“I did what I had to do. I could see that he was tough. It was good to get those twelve rounds in because I’ve been inactive,” said Andrade at the post-fight press conference. He also spoke of a fight week injury to his left shoulder that affected his performance and prevented a knockout. To be perfectly honest, it sounded like an excuse for not finishing off a badly hurt fighter.

In her de facto Irish Homecoming, Katie Taylor, 32, Bray, 11-0 (5) successfully defended her WBA/IBF female lightweight titles against the very experienced Cindy Serrano, 36, Brooklyn, 27-6-3 (10), over ten two-minute rounds. Serrano was moving up in weight to challenge Taylor, who’s already made two title defenses this year in London and in Brooklyn. Serrano was never in danger of being hurt or knocked out and Taylor was never in any danger of losing the fight.  Taylor won every round on all three cards 100-90.  “Cindy was just in there to survive,” said a disappointed Taylor.  Some fans jeered the “action” but it didn’t bother Serrano. “Eddie Hearn believes in female fighting. Hopefully he can turn it around and we can get a couple more promoters just like him.”

To make the first defense of his newly won IBF super featherweight championship, Philly southpaw Tevin “American Idol” Farmer, 27-4-1 (6), stopped Belfast KRONK’s James Tennyson, 22-3 (18) in five. During promotion for the title bout, it looked for all to see that Farmer was overlooking Tennyson with his focus squarely on a big money grudge match with Gervonta Davis. ​“I’m not overlooking James but I want to fight Tank Davis. I have to have that fight and it’s got to happen. Let’s leave the streets on the streets and fight in the ring. We’ve talked enough.”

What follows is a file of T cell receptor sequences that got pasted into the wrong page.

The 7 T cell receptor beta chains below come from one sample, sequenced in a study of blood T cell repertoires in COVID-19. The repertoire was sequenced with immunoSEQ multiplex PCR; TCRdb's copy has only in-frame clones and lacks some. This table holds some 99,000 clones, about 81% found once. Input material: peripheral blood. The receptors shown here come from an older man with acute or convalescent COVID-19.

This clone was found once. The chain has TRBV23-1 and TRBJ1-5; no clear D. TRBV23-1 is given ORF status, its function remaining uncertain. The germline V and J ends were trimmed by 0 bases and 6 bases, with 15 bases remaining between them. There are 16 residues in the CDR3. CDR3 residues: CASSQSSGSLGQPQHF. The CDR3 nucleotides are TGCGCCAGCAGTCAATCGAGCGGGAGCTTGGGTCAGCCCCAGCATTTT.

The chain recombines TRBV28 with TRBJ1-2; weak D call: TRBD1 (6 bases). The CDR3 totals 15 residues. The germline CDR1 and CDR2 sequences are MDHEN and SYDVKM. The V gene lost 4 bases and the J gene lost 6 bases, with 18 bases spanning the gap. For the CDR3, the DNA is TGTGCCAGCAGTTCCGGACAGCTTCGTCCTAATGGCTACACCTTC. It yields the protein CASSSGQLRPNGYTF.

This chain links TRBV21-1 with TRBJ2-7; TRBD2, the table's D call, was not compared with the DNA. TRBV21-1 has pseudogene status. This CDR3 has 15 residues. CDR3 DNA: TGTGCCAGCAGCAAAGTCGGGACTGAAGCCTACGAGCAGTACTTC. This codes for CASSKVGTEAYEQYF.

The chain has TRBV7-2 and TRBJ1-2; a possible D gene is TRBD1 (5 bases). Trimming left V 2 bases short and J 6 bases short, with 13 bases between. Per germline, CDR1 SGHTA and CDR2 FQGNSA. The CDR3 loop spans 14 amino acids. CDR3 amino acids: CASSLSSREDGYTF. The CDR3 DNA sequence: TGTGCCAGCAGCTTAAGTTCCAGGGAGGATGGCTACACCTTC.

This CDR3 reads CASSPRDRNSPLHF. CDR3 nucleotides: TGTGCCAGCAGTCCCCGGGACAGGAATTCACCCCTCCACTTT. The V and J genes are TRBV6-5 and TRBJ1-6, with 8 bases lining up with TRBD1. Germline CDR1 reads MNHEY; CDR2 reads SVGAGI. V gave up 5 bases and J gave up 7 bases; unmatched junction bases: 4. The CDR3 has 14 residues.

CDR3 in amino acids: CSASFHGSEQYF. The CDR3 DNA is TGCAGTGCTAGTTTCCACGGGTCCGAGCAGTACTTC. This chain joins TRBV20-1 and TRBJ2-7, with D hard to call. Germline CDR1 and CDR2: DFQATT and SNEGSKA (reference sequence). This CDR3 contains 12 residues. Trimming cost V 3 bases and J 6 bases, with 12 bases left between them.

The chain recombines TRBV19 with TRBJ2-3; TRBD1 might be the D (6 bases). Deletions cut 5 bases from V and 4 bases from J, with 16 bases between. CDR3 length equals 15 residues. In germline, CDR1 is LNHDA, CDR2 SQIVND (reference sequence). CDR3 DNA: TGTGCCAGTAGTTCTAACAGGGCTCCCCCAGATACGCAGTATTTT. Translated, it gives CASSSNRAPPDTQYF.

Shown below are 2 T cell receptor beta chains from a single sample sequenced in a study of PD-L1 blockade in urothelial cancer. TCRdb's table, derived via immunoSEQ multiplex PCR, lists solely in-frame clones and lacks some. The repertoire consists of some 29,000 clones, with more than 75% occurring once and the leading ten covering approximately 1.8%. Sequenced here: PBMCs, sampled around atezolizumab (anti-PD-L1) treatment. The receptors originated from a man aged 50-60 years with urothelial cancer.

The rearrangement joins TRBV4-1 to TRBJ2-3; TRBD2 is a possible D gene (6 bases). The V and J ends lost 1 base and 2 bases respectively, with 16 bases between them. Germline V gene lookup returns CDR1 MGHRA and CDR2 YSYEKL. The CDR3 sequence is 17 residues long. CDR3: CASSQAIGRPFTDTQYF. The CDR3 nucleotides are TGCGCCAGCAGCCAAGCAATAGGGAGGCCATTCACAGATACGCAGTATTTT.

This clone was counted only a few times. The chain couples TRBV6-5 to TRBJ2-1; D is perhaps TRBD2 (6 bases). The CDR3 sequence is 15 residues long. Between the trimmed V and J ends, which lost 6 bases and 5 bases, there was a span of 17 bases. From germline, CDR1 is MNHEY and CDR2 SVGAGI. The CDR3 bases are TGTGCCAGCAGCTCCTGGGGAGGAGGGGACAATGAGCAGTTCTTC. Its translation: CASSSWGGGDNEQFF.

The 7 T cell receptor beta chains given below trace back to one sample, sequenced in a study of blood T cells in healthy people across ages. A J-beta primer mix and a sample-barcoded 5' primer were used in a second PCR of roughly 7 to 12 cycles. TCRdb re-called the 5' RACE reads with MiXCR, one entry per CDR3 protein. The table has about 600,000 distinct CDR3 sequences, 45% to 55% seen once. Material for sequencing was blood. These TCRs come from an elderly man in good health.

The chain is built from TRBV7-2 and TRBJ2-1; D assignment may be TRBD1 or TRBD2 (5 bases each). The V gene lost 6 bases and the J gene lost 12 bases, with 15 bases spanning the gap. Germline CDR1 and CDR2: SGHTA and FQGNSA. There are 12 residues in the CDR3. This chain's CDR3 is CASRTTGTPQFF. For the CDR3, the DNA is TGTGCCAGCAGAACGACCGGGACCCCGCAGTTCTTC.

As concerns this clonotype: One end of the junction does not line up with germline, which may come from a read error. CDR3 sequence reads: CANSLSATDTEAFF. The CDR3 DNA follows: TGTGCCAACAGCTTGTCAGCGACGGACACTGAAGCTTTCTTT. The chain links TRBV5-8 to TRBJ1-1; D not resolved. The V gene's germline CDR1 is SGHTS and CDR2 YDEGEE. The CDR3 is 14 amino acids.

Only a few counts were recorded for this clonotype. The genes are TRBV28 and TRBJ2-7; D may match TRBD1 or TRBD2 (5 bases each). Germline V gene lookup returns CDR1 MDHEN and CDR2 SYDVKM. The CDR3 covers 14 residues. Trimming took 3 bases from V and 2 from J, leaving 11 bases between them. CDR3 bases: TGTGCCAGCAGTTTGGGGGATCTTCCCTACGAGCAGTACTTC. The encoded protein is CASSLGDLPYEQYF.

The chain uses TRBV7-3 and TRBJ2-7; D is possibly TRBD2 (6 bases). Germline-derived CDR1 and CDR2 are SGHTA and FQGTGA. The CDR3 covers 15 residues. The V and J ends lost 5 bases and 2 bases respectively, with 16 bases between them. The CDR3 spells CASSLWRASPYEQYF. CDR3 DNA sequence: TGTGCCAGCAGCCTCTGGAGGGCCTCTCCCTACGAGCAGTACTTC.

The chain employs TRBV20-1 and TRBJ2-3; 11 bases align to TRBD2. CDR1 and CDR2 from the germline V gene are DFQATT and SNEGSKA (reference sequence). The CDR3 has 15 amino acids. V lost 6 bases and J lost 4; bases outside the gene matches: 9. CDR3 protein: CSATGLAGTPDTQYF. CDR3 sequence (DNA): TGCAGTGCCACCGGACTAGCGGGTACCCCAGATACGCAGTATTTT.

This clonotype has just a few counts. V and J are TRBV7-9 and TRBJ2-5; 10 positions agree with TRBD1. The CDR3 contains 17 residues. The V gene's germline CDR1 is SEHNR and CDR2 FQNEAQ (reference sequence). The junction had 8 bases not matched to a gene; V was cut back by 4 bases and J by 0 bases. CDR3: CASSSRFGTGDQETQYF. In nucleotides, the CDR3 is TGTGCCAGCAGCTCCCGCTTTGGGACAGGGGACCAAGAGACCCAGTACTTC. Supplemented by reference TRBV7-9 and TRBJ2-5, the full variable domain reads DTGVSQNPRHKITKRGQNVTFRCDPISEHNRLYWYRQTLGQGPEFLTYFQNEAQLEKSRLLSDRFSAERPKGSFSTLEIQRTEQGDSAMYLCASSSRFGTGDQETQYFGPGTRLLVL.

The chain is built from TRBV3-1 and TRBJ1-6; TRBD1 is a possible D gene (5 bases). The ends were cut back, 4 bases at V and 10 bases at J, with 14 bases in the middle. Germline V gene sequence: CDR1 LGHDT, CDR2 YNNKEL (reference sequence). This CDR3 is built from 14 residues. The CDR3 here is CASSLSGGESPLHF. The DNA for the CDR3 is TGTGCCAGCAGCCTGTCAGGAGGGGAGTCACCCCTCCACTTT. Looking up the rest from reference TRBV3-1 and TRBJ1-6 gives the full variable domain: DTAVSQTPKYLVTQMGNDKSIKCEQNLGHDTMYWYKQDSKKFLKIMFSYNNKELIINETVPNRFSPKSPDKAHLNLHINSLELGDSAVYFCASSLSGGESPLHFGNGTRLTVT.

In the ring, Farmer looked at his opponent and punched right through him. In the fourth frame, Farmer dropped Tennyson with a solid left hook to the body. It got no better for the Belfast native. The next round, Arthur Mercante stopped it when Tennyson fell again from body shots. ​In accepting the fight, Farmer’s promoter Lou DiBella didn’t want to deny his fighter the opportunity to appear on such a high profile card so he willingly worked with Hearn to make it happen.  Time of the TKO was @1:44 of the round 5.

In an IBF featherweight elimination bout scheduled for twelve, Evander Holyfield’s Toka Kahn Clary, Providence, R.I., 25-3 (17), dropped a pedestrian UD to Ingle Gym’s Kid Galahad, Sheffield, 25-0 (15). At the press conference in August to announce the match-up, there was bad blood in the air. “Toka is a bum,” a chippy Galahad told me at Boston’s Faneuil Hall. “He didn’t want this fight. He was talking trash so I called him a wanker and it got a little out of hand.”

“I’m gonna beat him,” Galahad promised.

At the final press conference, Galahad was demonstrably more peaceful. During the media face-off with Kahn, he offered his hand to shake but Toka just left it hanging there. “I’ve calmed down,” Kid told me. “Nothing personal, just business.” ​Is Toka a bum?​ “You can’t call him a bum.” ​You did Kid.​ “I might have gone over the top. Any fighter that gets in the ring you gotta have some respect for. Toka is gonna show up and my job is to make sure I do a job on him.”  Job well done, Kid.  Final scores were 118-110 twice and 115-113.

In an entertaining ten round junior welterweight scrap, Tommy “Boom Boom” Coyle, Hull, Yorkshire, U.K., 25-4 (12), outpointed Ryan Kielczweski, Quincy, Mass, 29-4 (11) over the distance. Unanimous scores were 99-90, 98-91 and 96-93. The “Polish Prince” substituted for Danny O’Connor against Coyle, a fighter TSS’s own Ted Sares expected Ryan to have had his hands full with in a knockout loss; describing Coyle as a “load” in the ring. In the seventh round, Kielczweski was felled by a massive right hand to the body and a vicious follow up left hook to the head. He took a long nine count but got up to then stalk a fading Coyle down the stretch.  “This is the most ready I’ve been for any fight,” Kielczweski told me before the bout. “I fought in September. A week later I got a call for this one so it’s like I’m on a ten week training camp.”

Coyle is a pressure fighter and an interesting character. Kielczweski struggled to keep him at bay but landed with several quality power shots of his own, many coming in the last three rounds—after the knockdown. Calling this his “American Dream” come true, Coyle grew up in England loving ROCKY movies and Irish Micky Ward fights. Tonight, he was almost in one.